Faceless internet service provider Comcast takes a lot of heat for poor customer service and high prices. But what can you do when the interests of the business and the consumer are so often at odds? Well, in an Illinois courtroom this week, Comcast was on the side of the little guy, but maybe for its own reasons. Comcast has successfully blocked an effort to sue dozens of users accused of BitTorrent piracy.
In recent years, copyright holders have started filing mass P2P lawsuits, wherein dozens, or even hundreds of defendants are named by IP addresses. The copyright holder gets the addresses from a torrent swarm that is hosting its content, but it needs the ISPs to translate that number into a real person that can be sued. The practice was pioneered by the makers of the award-winning film The Hurt Locker. The courts have been happily passing subpoenas along to ISPs all this time, but now Comcast has had enough.
It takes time and money to process these court ordered requests for information, and the volume of lawsuits is staggering. Hundreds of thousands of IP addresses have been added to these lawsuits. When Comcast or another ISP hands over user information, the copyright holder uses that to seek an out of court settlement. None of the cases have gone to court, which Comcast used to argue against the subpoena.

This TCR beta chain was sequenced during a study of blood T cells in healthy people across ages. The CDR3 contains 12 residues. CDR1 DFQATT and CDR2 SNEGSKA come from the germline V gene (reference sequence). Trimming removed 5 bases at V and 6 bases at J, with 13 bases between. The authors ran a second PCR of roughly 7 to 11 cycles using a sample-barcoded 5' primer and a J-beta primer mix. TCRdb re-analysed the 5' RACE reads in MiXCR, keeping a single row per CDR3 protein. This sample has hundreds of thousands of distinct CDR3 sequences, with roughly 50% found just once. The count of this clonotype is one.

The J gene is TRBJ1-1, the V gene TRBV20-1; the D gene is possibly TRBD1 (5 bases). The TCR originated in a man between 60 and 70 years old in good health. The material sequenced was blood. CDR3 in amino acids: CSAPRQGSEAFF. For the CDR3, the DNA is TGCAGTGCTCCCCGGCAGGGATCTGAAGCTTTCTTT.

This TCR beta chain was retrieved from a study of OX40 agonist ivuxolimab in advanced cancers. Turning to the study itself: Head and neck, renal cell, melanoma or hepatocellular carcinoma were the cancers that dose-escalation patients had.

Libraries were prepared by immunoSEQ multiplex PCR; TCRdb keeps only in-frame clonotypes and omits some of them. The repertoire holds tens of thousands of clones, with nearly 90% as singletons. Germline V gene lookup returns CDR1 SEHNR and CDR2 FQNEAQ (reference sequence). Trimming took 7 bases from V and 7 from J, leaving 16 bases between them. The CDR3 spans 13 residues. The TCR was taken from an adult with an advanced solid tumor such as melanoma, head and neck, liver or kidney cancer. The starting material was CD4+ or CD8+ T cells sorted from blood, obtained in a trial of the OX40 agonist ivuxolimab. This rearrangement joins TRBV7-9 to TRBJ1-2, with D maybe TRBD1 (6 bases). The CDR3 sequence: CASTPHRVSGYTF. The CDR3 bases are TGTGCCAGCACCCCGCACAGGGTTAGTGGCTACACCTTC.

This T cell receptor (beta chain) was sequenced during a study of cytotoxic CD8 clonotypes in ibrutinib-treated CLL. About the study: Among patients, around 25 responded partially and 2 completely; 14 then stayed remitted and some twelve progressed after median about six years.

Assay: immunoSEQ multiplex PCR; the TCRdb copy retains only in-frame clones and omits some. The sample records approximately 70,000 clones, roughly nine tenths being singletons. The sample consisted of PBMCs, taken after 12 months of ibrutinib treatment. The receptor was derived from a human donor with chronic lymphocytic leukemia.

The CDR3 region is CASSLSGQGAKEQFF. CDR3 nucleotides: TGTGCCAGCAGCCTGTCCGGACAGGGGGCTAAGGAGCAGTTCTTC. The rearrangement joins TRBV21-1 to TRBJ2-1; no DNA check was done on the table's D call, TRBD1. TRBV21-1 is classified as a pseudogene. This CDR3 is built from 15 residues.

Comcast cited the intimidation tactics employed by the copyright holders, many of which produce adult content, as a rationale for blocking the subpoena in this newest case. Comcast successfully argued to the judge that these lawsuits are being used as a “shakedown” operation to force settlements. Like other similar cases, according to Comcast, the plaintiff simply wanted personal details and had no intention of going to court.
The judge sided with Comcast and quashed the subpoena. The case associated with it was also dismissed, much to the chagrin of AF Holdings, the plaintiff in this case. It’s unclear if Comcast will continue to oppose these lawsuits, but plaintiffs might not bother going after Comcast subscribers at all in the future based on this outcome.
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